The actor, who was born in Mexico and has starred in six Academy Award-nominated films including Babel and The Motorcycle Diaries, visited with refugee families living in the outskirts of the capital Amman, with international relief and development organization Oxfam. Bernal has been in Jordan since mid-June for his new film, Rosewater, directed by The Daily Show’s Jon Stewart.
During his visit, Bernal talked with the El Masry family from Saida, a village on the outskirts of Dera’a, currently living in a house in Safut. A total of 15 people are living in the house after they had to flee from Syria six months ago when their neighborhood became a battle zone. They told Bernal of the trauma they witnessed and how to this day their children suffer from nightmares.
Bernal is now calling on world leaders to find an urgent solution to the Syria crisis.
Bernal said: "For more than two and a half years, Syrians have been fleeing from the deadly conflict in their home country, where an average of at least 5,000 people are killed every month.
“In a few days’ time, the number of Syrian refugees will reach the two million mark. I have met a few of them in Jordan, with Oxfam, where they are struggling to live with dignity using the few resources available to them.
“I’ve met families living in crammed rented houses and tents where they struggle to make ends meet.
“Aid is essential. There’s not enough coming, despite the promises from the international community. And, more importantly, the people I met want peace—they want to return to their home country to rebuild their future.”
Bernal also visited a community of more than 100 Syrian refugee families living in tents on a farm on the outskirts of Amman. Oxfam is providing these families with cash support so they can buy items such as medicines, food, and clothes as they need. Oxfam has also provided water filters to ensure families can drink clean water.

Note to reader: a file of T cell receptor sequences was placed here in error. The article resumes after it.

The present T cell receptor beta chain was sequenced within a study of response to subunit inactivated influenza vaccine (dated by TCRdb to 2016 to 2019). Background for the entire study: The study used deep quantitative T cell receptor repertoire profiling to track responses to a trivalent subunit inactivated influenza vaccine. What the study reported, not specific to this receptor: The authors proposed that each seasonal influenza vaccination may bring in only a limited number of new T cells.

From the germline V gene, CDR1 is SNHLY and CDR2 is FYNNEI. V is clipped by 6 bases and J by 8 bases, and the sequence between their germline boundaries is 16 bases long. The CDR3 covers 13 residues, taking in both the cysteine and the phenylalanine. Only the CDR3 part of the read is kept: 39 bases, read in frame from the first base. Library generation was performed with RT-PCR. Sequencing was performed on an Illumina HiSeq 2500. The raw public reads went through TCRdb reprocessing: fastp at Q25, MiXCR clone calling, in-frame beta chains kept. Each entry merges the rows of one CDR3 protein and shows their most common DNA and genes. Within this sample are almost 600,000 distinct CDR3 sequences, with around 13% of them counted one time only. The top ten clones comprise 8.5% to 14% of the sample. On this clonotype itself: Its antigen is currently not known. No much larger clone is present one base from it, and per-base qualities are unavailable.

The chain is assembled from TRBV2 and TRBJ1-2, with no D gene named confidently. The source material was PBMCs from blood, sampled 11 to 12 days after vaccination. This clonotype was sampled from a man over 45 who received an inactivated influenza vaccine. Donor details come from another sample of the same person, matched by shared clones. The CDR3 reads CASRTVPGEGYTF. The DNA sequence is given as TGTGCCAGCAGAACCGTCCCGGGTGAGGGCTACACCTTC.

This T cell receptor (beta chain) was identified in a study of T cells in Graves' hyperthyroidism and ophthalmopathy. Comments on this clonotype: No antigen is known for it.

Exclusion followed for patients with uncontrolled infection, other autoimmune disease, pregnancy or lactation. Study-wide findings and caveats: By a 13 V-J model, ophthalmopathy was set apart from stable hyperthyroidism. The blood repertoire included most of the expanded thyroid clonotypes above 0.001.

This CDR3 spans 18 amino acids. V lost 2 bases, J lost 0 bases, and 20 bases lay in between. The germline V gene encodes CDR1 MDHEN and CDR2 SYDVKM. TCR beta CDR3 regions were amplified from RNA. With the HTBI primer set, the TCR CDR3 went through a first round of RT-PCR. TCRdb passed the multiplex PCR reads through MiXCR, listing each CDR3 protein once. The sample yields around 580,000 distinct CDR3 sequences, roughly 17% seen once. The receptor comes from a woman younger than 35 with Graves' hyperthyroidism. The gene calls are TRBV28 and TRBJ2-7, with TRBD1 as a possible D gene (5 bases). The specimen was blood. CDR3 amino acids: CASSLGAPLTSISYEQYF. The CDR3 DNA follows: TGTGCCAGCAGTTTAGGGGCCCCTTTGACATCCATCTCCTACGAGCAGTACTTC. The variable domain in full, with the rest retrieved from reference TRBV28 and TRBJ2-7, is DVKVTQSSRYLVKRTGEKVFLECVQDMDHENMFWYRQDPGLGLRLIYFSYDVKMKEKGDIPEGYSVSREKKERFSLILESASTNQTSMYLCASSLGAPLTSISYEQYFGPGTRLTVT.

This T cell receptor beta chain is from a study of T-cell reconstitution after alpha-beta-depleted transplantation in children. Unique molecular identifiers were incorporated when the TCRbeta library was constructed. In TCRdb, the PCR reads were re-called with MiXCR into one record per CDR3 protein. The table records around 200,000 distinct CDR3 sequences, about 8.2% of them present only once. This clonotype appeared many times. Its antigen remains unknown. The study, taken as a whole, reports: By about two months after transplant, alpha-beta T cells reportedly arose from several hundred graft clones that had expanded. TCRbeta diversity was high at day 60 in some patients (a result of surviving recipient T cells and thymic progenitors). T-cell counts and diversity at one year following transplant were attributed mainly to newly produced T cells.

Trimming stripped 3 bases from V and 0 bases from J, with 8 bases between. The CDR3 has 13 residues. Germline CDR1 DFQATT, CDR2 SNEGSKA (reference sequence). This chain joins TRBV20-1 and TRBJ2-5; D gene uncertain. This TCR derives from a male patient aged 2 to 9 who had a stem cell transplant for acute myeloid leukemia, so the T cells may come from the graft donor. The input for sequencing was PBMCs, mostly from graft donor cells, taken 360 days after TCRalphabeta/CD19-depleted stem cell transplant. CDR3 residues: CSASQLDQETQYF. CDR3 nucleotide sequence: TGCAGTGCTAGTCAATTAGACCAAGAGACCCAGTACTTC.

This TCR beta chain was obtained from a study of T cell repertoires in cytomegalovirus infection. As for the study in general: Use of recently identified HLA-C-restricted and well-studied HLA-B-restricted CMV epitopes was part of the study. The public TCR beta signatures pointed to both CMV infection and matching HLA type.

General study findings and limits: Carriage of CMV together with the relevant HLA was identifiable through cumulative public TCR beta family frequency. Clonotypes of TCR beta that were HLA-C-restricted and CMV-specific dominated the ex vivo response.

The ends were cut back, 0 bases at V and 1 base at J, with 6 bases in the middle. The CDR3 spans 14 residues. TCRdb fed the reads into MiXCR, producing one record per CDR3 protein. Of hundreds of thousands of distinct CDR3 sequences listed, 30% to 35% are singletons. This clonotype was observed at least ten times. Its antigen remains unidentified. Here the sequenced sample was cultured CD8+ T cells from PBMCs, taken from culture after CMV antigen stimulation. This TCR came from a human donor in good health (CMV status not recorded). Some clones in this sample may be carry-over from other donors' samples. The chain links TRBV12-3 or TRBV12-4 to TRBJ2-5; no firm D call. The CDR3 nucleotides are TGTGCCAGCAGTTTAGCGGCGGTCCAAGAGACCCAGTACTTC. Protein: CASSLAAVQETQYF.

Bernal also spent time with Syrian refugees currently volunteering with Oxfam as community facilitators distributing vouchers to buy hygiene items such as soap and washing powder.
About 80 percent of the more than 1.8 million Syrian refugees who have fled to neighboring countries are living outside camps, either in informal settlements — mainly tents — or high-cost rented accommodation.
Oxfam’s Claire Seaward, who joined Bernal on the trip, said, "The families Gael met are really struggling against the odds. They arrived in Jordan shell-shocked and with very little. Now, like so many, they are gradually starting to rebuild their lives.
“The number of refugees who have fled Syria climbs each day. This crisis is on a staggering scale. There is no more time to lose—the Syrian conflict has claimed more than 100,000 lives already.
“Last week, U.S. Secretary of State John Kerry and Russian Foreign Minister Sergei Lavrov agreed to plan a peace conference. Similar promises have come and gone without any noticeable action. Calls for peace must now be supported by commitment and action.”
In Jordan, Oxfam is also working in Za’atari refugee camp, providing people with water and sanitation facilities. Oxfam has recently completed shower, toilet and laundry blocks and is also coordinating hygiene training to prevent the spread of life-threatening diseases. Oxfam has also held hygiene lessons with children and a tile-painting project giving them the chance to decorate tiles in the wash blocks.
Earlier this year, Oxfam launched an appeal for $57.6 million to fund its humanitarian response in Lebanon, Jordan and Syria to help more than 650,000 people over the next 12 months. Oxfam is keen to scale up its response, but currently the appeal is just 28 percent funded. To donate to Oxfam’s appeal, click here.